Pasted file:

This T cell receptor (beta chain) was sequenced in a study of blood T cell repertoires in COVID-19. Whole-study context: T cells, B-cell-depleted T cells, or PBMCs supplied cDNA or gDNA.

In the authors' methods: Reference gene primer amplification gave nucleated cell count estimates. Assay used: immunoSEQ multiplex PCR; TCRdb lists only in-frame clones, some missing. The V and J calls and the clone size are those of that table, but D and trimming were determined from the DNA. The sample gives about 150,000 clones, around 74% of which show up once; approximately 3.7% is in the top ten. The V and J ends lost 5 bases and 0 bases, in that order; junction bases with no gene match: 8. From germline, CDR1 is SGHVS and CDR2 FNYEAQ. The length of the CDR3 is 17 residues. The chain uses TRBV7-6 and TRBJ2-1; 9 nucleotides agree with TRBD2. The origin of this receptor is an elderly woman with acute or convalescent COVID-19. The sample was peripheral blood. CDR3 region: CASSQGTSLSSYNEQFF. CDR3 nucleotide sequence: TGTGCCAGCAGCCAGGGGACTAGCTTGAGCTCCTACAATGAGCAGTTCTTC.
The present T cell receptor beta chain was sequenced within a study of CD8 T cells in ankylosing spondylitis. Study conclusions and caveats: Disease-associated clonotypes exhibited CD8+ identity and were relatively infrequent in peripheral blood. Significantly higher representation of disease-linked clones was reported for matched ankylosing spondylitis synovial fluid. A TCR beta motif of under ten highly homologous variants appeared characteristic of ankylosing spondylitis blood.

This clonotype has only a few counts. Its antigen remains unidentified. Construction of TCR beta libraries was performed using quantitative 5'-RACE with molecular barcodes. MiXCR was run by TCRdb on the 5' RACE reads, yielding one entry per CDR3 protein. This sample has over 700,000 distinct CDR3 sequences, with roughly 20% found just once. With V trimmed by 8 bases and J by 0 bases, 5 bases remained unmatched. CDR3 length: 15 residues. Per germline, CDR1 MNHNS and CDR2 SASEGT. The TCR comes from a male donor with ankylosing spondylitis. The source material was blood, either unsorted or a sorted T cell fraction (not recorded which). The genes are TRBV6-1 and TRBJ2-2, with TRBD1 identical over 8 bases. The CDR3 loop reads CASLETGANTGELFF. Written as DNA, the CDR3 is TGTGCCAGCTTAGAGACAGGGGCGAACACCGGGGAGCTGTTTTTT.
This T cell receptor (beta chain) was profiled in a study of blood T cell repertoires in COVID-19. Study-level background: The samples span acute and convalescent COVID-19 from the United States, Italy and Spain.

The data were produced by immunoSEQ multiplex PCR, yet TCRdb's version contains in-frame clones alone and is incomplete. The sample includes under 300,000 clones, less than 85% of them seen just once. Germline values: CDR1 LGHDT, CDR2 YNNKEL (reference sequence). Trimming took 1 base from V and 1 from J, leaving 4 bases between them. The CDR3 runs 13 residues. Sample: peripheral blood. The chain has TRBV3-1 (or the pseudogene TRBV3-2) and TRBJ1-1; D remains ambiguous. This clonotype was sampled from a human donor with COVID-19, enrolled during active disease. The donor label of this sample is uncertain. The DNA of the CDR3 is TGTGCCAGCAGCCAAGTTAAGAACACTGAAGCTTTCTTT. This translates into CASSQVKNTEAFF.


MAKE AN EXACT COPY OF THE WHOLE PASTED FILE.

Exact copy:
This T cell receptor (beta chain) was sequenced in a study of blood T cell repertoires in COVID-19. Whole-study context: T cells, B-cell-depleted T cells, or PBMCs supplied cDNA or gDNA.

In the authors' methods: Reference gene primer amplification gave nucleated cell count estimates. Assay used: immunoSEQ multiplex PCR; TCRdb lists only in-frame clones, some missing. The V and J calls and the clone size are those of that table, but D and trimming were determined from the DNA. The sample gives about 150,000 clones, around 74% of which show up once; approximately 3.7% is in the top ten. The V and J ends lost 5 bases and 0 bases, in that order; junction bases with no gene match: 8. From germline, CDR1 is SGHVS and CDR2 FNYEAQ. The length of the CDR3 is 17 residues. The chain uses TRBV7-6 and TRBJ2-1; 9 nucleotides agree with TRBD2. The origin of this receptor is an elderly woman with acute or convalescent COVID-19. The sample was peripheral blood. CDR3 region: CASSQGTSLSSYNEQFF. CDR3 nucleotide sequence: TGTGCCAGCAGCCAGGGGACTAGCTTGAGCTCCTACAATGAGCAGTTCTTC.
The present T cell receptor beta chain was sequenced within a study of CD8 T cells in ankylosing spondylitis. Study conclusions and caveats: Disease-associated clonotypes exhibited CD8+ identity and were relatively infrequent in peripheral blood. Significantly higher representation of disease-linked clones was reported for matched ankylosing spondylitis synovial fluid. A TCR beta motif of under ten highly homologous variants appeared characteristic of ankylosing spondylitis blood.

This clonotype has only a few counts. Its antigen remains unidentified. Construction of TCR beta libraries was performed using quantitative 5'-RACE with molecular barcodes. MiXCR was run by TCRdb on the 5' RACE reads, yielding one entry per CDR3 protein. This sample has over 700,000 distinct CDR3 sequences, with roughly 20% found just once. With V trimmed by 8 bases and J by 0 bases, 5 bases remained unmatched. CDR3 length: 15 residues. Per germline, CDR1 MNHNS and CDR2 SASEGT. The TCR comes from a male donor with ankylosing spondylitis. The source material was blood, either unsorted or a sorted T cell fraction (not recorded which). The genes are TRBV6-1 and TRBJ2-2, with TRBD1 identical over 8 bases. The CDR3 loop reads CASLETGANTGELFF. Written as DNA, the CDR3 is TGTGCCAGCTTAGAGACAGGGGCGAACACCGGGGAGCTGTTTTTT.
This T cell receptor (beta chain) was profiled in a study of blood T cell repertoires in COVID-19. Study-level background: The samples span acute and convalescent COVID-19 from the United States, Italy and Spain.

The data were produced by immunoSEQ multiplex PCR, yet TCRdb's version contains in-frame clones alone and is incomplete. The sample includes under 300,000 clones, less than 85% of them seen just once. Germline values: CDR1 LGHDT, CDR2 YNNKEL (reference sequence). Trimming took 1 base from V and 1 from J, leaving 4 bases between them. The CDR3 runs 13 residues. Sample: peripheral blood. The chain has TRBV3-1 (or the pseudogene TRBV3-2) and TRBJ1-1; D remains ambiguous. This clonotype was sampled from a human donor with COVID-19, enrolled during active disease. The donor label of this sample is uncertain. The DNA of the CDR3 is TGTGCCAGCAGCCAAGTTAAGAACACTGAAGCTTTCTTT. This translates into CASSQVKNTEAFF.